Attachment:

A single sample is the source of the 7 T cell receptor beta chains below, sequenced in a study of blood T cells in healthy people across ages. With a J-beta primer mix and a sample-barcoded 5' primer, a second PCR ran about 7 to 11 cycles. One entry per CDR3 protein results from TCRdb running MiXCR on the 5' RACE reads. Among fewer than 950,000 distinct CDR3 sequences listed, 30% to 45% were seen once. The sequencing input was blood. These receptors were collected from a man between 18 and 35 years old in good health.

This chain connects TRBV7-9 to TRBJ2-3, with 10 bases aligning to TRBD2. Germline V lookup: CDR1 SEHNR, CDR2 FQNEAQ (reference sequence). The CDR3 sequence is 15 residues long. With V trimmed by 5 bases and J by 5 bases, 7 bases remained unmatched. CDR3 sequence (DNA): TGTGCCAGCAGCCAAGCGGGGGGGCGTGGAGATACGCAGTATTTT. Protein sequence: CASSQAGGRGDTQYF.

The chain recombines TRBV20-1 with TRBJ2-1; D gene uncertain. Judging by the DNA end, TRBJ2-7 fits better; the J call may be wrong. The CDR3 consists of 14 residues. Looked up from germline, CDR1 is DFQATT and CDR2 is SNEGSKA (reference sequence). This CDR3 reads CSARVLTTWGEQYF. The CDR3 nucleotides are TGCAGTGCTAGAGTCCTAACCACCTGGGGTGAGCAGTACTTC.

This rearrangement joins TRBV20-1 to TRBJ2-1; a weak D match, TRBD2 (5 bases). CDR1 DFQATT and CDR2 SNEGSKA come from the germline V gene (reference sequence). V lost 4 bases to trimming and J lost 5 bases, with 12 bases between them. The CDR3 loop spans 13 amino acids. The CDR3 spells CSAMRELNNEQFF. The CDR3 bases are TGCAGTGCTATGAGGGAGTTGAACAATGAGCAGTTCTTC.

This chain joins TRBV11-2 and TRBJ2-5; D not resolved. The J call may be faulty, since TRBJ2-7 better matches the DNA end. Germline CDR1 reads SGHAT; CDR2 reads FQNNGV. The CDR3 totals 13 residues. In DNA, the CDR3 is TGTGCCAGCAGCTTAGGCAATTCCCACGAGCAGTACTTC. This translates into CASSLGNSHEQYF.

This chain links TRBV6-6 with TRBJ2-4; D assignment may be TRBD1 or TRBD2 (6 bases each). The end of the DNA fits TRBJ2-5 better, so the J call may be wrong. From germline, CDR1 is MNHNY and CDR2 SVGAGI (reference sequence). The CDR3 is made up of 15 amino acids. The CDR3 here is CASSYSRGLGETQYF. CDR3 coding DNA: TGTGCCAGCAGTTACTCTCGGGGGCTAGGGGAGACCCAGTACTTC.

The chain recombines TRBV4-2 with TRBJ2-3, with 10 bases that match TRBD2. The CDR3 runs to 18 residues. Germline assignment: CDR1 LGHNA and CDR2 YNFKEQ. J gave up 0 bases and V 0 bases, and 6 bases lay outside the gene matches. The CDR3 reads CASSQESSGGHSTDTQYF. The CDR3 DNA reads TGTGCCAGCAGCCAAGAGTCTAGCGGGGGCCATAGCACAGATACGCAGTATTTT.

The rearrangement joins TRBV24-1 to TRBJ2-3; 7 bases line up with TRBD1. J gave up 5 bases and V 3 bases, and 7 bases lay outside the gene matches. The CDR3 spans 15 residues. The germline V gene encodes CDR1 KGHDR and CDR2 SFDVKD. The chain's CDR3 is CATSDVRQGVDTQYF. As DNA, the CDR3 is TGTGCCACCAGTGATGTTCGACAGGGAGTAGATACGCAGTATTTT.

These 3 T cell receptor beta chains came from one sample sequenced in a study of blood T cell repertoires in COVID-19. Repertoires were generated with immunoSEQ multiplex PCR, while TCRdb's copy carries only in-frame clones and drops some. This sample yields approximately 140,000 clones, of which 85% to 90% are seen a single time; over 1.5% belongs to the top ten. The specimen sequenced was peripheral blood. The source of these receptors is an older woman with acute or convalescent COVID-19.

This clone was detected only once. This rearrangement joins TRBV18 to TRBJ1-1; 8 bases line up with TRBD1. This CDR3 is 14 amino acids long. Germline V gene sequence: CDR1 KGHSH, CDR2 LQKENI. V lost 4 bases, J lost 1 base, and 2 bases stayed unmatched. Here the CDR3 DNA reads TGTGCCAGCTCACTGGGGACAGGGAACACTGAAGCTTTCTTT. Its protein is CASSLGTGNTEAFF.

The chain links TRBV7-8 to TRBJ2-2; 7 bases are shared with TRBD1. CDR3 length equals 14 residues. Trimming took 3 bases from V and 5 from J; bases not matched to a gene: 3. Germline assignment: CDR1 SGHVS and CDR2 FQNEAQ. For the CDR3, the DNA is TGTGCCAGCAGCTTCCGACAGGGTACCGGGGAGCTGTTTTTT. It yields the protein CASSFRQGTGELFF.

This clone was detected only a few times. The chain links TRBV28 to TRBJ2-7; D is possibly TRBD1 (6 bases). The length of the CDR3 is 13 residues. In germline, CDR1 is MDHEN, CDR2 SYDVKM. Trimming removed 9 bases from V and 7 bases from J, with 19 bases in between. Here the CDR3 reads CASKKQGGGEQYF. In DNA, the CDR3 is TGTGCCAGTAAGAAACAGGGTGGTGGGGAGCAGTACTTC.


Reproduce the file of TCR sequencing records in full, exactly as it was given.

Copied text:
A single sample is the source of the 7 T cell receptor beta chains below, sequenced in a study of blood T cells in healthy people across ages. With a J-beta primer mix and a sample-barcoded 5' primer, a second PCR ran about 7 to 11 cycles. One entry per CDR3 protein results from TCRdb running MiXCR on the 5' RACE reads. Among fewer than 950,000 distinct CDR3 sequences listed, 30% to 45% were seen once. The sequencing input was blood. These receptors were collected from a man between 18 and 35 years old in good health.

This chain connects TRBV7-9 to TRBJ2-3, with 10 bases aligning to TRBD2. Germline V lookup: CDR1 SEHNR, CDR2 FQNEAQ (reference sequence). The CDR3 sequence is 15 residues long. With V trimmed by 5 bases and J by 5 bases, 7 bases remained unmatched. CDR3 sequence (DNA): TGTGCCAGCAGCCAAGCGGGGGGGCGTGGAGATACGCAGTATTTT. Protein sequence: CASSQAGGRGDTQYF.

The chain recombines TRBV20-1 with TRBJ2-1; D gene uncertain. Judging by the DNA end, TRBJ2-7 fits better; the J call may be wrong. The CDR3 consists of 14 residues. Looked up from germline, CDR1 is DFQATT and CDR2 is SNEGSKA (reference sequence). This CDR3 reads CSARVLTTWGEQYF. The CDR3 nucleotides are TGCAGTGCTAGAGTCCTAACCACCTGGGGTGAGCAGTACTTC.

This rearrangement joins TRBV20-1 to TRBJ2-1; a weak D match, TRBD2 (5 bases). CDR1 DFQATT and CDR2 SNEGSKA come from the germline V gene (reference sequence). V lost 4 bases to trimming and J lost 5 bases, with 12 bases between them. The CDR3 loop spans 13 amino acids. The CDR3 spells CSAMRELNNEQFF. The CDR3 bases are TGCAGTGCTATGAGGGAGTTGAACAATGAGCAGTTCTTC.

This chain joins TRBV11-2 and TRBJ2-5; D not resolved. The J call may be faulty, since TRBJ2-7 better matches the DNA end. Germline CDR1 reads SGHAT; CDR2 reads FQNNGV. The CDR3 totals 13 residues. In DNA, the CDR3 is TGTGCCAGCAGCTTAGGCAATTCCCACGAGCAGTACTTC. This translates into CASSLGNSHEQYF.

This chain links TRBV6-6 with TRBJ2-4; D assignment may be TRBD1 or TRBD2 (6 bases each). The end of the DNA fits TRBJ2-5 better, so the J call may be wrong. From germline, CDR1 is MNHNY and CDR2 SVGAGI (reference sequence). The CDR3 is made up of 15 amino acids. The CDR3 here is CASSYSRGLGETQYF. CDR3 coding DNA: TGTGCCAGCAGTTACTCTCGGGGGCTAGGGGAGACCCAGTACTTC.

The chain recombines TRBV4-2 with TRBJ2-3, with 10 bases that match TRBD2. The CDR3 runs to 18 residues. Germline assignment: CDR1 LGHNA and CDR2 YNFKEQ. J gave up 0 bases and V 0 bases, and 6 bases lay outside the gene matches. The CDR3 reads CASSQESSGGHSTDTQYF. The CDR3 DNA reads TGTGCCAGCAGCCAAGAGTCTAGCGGGGGCCATAGCACAGATACGCAGTATTTT.

The rearrangement joins TRBV24-1 to TRBJ2-3; 7 bases line up with TRBD1. J gave up 5 bases and V 3 bases, and 7 bases lay outside the gene matches. The CDR3 spans 15 residues. The germline V gene encodes CDR1 KGHDR and CDR2 SFDVKD. The chain's CDR3 is CATSDVRQGVDTQYF. As DNA, the CDR3 is TGTGCCACCAGTGATGTTCGACAGGGAGTAGATACGCAGTATTTT.

These 3 T cell receptor beta chains came from one sample sequenced in a study of blood T cell repertoires in COVID-19. Repertoires were generated with immunoSEQ multiplex PCR, while TCRdb's copy carries only in-frame clones and drops some. This sample yields approximately 140,000 clones, of which 85% to 90% are seen a single time; over 1.5% belongs to the top ten. The specimen sequenced was peripheral blood. The source of these receptors is an older woman with acute or convalescent COVID-19.

This clone was detected only once. This rearrangement joins TRBV18 to TRBJ1-1; 8 bases line up with TRBD1. This CDR3 is 14 amino acids long. Germline V gene sequence: CDR1 KGHSH, CDR2 LQKENI. V lost 4 bases, J lost 1 base, and 2 bases stayed unmatched. Here the CDR3 DNA reads TGTGCCAGCTCACTGGGGACAGGGAACACTGAAGCTTTCTTT. Its protein is CASSLGTGNTEAFF.

The chain links TRBV7-8 to TRBJ2-2; 7 bases are shared with TRBD1. CDR3 length equals 14 residues. Trimming took 3 bases from V and 5 from J; bases not matched to a gene: 3. Germline assignment: CDR1 SGHVS and CDR2 FQNEAQ. For the CDR3, the DNA is TGTGCCAGCAGCTTCCGACAGGGTACCGGGGAGCTGTTTTTT. It yields the protein CASSFRQGTGELFF.

This clone was detected only a few times. The chain links TRBV28 to TRBJ2-7; D is possibly TRBD1 (6 bases). The length of the CDR3 is 13 residues. In germline, CDR1 is MDHEN, CDR2 SYDVKM. Trimming removed 9 bases from V and 7 bases from J, with 19 bases in between. Here the CDR3 reads CASKKQGGGEQYF. In DNA, the CDR3 is TGTGCCAGTAAGAAACAGGGTGGTGGGGAGCAGTACTTC.